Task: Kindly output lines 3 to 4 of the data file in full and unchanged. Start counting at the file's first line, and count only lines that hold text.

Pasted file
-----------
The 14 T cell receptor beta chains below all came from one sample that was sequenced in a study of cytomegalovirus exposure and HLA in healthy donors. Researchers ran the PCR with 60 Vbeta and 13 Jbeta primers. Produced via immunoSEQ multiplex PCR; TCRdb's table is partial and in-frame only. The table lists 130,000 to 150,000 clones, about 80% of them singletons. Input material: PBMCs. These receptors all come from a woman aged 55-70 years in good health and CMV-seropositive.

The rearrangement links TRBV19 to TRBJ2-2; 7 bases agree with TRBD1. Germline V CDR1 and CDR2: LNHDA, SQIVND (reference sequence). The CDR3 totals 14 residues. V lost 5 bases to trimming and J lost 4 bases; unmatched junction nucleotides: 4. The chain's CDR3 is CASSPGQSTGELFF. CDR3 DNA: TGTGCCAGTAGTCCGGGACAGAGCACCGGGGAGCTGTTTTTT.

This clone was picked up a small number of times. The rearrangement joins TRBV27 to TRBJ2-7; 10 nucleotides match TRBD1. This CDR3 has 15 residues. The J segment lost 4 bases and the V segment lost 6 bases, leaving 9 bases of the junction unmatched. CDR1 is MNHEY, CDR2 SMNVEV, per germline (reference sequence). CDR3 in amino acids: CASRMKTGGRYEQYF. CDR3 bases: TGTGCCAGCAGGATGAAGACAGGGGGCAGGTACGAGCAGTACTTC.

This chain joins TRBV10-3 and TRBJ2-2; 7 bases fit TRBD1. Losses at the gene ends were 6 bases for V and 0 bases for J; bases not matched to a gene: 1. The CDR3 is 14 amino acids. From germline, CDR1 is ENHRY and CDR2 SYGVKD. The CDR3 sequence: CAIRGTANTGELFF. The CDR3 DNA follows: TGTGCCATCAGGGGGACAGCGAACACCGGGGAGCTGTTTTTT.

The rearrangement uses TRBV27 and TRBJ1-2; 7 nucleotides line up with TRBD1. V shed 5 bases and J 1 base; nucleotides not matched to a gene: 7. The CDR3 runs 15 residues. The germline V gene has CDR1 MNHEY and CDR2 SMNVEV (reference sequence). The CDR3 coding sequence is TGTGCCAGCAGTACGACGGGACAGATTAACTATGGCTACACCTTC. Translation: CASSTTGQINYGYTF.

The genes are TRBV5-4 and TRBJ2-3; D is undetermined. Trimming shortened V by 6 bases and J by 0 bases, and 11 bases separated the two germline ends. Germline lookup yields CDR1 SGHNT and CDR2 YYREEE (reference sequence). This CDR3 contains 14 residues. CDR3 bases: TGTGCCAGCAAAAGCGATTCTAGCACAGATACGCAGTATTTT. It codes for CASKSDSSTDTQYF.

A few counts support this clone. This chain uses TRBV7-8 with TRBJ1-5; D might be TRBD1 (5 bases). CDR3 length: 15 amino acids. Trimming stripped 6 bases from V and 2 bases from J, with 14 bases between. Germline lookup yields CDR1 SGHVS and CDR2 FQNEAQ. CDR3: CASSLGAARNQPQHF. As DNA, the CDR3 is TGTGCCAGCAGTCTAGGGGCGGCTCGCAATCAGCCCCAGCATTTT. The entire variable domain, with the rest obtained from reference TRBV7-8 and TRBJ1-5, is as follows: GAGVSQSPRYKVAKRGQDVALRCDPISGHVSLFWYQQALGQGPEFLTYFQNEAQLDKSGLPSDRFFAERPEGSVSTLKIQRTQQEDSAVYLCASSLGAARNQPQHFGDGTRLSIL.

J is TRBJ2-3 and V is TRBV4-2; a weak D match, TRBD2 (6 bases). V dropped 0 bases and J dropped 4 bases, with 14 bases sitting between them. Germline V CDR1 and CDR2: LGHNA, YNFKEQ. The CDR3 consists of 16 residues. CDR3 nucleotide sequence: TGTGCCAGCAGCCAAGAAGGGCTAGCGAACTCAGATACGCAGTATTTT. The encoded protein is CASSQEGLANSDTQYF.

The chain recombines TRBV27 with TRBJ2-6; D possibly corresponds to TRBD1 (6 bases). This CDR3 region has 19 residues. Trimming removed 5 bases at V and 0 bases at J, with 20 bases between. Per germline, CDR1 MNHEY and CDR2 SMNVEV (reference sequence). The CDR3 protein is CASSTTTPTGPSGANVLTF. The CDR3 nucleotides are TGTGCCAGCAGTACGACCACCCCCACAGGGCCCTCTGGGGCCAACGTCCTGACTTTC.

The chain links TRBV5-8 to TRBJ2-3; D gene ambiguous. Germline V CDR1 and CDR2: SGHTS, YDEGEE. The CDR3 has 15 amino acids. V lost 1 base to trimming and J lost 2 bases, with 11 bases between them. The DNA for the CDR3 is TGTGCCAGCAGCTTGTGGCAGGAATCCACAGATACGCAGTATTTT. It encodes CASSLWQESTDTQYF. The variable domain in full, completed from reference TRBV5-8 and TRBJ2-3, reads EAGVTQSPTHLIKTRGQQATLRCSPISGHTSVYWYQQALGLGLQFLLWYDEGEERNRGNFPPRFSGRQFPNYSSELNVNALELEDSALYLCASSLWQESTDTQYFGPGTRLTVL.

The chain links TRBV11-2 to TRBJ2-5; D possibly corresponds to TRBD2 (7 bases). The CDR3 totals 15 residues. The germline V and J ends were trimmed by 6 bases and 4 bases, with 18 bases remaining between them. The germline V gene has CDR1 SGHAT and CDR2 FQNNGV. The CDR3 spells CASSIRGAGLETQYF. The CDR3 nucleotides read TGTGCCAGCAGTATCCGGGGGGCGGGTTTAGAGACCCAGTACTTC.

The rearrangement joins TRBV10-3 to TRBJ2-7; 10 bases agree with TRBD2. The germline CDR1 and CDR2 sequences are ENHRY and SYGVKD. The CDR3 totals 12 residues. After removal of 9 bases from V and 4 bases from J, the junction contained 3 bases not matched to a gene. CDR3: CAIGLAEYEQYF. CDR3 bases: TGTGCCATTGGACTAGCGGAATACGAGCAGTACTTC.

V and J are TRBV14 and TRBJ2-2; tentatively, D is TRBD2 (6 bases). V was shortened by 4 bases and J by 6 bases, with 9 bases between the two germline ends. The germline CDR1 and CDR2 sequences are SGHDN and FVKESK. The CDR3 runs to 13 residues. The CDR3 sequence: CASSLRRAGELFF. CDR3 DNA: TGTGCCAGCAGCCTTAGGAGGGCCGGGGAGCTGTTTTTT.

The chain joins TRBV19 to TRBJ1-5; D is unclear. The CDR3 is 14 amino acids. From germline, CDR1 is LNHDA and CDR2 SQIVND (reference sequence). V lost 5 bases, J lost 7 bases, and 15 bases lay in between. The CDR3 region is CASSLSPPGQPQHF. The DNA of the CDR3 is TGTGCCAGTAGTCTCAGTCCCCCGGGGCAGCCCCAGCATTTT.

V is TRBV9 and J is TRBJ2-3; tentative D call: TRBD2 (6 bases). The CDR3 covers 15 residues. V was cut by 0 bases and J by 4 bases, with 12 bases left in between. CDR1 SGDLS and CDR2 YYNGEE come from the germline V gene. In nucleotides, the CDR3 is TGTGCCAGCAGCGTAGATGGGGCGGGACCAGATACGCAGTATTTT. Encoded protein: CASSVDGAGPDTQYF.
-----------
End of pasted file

This clone was picked up a small number of times. The rearrangement joins TRBV27 to TRBJ2-7; 10 nucleotides match TRBD1. This CDR3 has 15 residues. The J segment lost 4 bases and the V segment lost 6 bases, leaving 9 bases of the junction unmatched. CDR1 is MNHEY, CDR2 SMNVEV, per germline (reference sequence). CDR3 in amino acids: CASRMKTGGRYEQYF. CDR3 bases: TGTGCCAGCAGGATGAAGACAGGGGGCAGGTACGAGCAGTACTTC.

This chain joins TRBV10-3 and TRBJ2-2; 7 bases fit TRBD1. Losses at the gene ends were 6 bases for V and 0 bases for J; bases not matched to a gene: 1. The CDR3 is 14 amino acids. From germline, CDR1 is ENHRY and CDR2 SYGVKD. The CDR3 sequence: CAIRGTANTGELFF. The CDR3 DNA follows: TGTGCCATCAGGGGGACAGCGAACACCGGGGAGCTGTTTTTT.